Program management: let's straighten out our terminology
What's a program? What's program management? Differences in how we use these words matter, argues UNSW Canberra's Dr Raymond Young - and the project management discipline needs to adapt its language use if it wants to help government deliver better results.
The Shergold Report (an independent review of Government processes for the development and implementation of large public programs and projects) recommends we improve our project and program management capabilities because there are systemic deficiencies in the way we implement policy. The project management community is responding to this call to action, and CEOs of the professional bodies are contacting the office of the Prime Minister and Cabinet and other champions for change. However, there is a problem of language.
Program management means different things to the project management community and the public sector. The project management understanding is evolving, but sometimes the community does itself a disservice by pitching program management as a particular methodology such as Managing Successful Programmes (MSP™). In contrast the public sector understands a program as an intervention in a defined population that is ideally linked to a strategic policy goal. Who is right and does it matter?
It matters because program management done right will lead to the realisation of policy goals. Currently we spend hundreds of billions of dollars on projects and programs over decades with minimal improvement in policy goals. Literacy is not improving, numeracy is actually decreasing, hospital waiting lists are getting longer and traffic congestion is getting worse. Program management can reverse this situation and directly improve our quality of life!
However, some research I did with Gemma Carey and Alireza Abbasi suggests the starting point for discussion should be the public sector – rather than the project management – understanding. A bibliographic analysis of the word ‘program/programme’ shows it is used much more frequently in the health disciplines than in the project management literature (where it is included as a subset of the engineering or business disciplines) (Figure 1).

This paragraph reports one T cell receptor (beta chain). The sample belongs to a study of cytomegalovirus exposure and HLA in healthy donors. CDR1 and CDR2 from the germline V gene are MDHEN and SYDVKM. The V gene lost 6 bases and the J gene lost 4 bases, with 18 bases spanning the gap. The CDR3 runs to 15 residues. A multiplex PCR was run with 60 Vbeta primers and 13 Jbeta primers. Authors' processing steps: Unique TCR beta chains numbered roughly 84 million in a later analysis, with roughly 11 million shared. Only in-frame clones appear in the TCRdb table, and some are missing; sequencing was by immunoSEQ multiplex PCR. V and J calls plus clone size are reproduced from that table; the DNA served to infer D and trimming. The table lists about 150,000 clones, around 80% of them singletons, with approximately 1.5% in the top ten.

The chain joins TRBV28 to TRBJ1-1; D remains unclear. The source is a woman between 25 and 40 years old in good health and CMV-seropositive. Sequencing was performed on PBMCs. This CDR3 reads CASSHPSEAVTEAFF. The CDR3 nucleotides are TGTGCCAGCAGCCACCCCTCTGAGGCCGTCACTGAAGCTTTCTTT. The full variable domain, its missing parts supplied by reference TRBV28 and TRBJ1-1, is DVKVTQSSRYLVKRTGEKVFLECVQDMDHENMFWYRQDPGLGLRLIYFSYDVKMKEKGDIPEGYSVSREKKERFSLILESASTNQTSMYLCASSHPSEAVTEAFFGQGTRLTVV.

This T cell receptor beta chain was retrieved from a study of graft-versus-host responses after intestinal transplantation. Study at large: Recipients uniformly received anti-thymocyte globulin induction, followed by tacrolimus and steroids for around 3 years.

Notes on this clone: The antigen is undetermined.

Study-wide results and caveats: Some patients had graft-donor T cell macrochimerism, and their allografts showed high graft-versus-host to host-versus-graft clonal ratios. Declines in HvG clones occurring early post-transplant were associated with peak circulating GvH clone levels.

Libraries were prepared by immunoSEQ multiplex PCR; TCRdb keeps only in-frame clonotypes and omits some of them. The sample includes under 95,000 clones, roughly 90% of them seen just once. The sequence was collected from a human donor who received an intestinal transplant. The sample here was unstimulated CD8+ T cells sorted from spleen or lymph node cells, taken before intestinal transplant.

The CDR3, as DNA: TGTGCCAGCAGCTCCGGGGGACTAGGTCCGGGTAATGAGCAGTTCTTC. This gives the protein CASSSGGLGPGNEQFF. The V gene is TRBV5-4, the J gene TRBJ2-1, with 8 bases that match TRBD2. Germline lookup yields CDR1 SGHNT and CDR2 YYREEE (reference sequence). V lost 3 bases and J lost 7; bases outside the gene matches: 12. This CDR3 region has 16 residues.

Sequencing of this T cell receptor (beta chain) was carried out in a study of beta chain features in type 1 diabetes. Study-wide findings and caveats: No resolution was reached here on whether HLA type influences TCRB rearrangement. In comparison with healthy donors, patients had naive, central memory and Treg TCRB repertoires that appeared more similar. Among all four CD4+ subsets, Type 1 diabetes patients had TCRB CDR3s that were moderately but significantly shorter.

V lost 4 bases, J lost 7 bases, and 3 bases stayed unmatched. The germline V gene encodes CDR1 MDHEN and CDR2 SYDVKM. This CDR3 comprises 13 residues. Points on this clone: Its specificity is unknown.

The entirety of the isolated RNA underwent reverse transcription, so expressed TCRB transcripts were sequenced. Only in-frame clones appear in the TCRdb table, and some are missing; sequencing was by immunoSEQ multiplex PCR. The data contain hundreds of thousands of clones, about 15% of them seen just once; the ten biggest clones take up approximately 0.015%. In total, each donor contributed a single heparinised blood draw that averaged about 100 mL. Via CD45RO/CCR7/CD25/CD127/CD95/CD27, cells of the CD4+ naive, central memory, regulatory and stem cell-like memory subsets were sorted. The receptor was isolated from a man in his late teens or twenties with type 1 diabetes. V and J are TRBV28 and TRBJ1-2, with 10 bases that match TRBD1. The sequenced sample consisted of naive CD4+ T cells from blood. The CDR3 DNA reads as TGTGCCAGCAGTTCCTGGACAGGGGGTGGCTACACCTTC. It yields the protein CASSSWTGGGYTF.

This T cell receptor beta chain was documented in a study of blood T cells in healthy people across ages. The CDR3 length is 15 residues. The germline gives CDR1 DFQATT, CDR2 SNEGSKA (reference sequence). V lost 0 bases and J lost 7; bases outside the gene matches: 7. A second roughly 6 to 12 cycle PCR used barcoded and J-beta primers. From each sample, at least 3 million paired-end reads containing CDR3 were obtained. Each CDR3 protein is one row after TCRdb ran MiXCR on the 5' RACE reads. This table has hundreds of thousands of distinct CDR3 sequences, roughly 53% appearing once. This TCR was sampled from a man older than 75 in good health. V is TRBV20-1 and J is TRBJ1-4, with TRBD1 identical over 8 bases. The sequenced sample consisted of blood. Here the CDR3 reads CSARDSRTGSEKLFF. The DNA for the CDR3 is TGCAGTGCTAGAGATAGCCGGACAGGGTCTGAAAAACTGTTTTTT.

The term ‘program’ was used earlier and is used more frequently than the term ‘project’ and the usage of the term ‘program management’ is almost insignificant in comparison (Figure 2). The health rather than the project management understanding has dominated usage over time. The project and program management literature has developed independently of management and other mainstream disciplines and the impact of the project management profession is being limited because it does not communicate in meaningful ways with other disciplines.
My co-authors and I suggest that the public sector could learn a lot from project managers, but it will be necessary for project managers to exercise a bit of humility and adopt the public sector understanding of program management. It is too much to expect the public sector to change the way they use the word program, so the project management community is going to have to work out how their experience can help public sector managers to realise their strategic policy goals. One thing we know is that it is not all about time and budget, and it is not the naïve adoption of one methodology [like MSP™].
Based on: Young, R.C., Carey, G., Abbasi, A., (2017). Program management: evidence and resolution of a major communication barrier between project management and other disciplines. Paper presented to the 13th International Research Network on Organizing by Projects, Boston, June 11-14.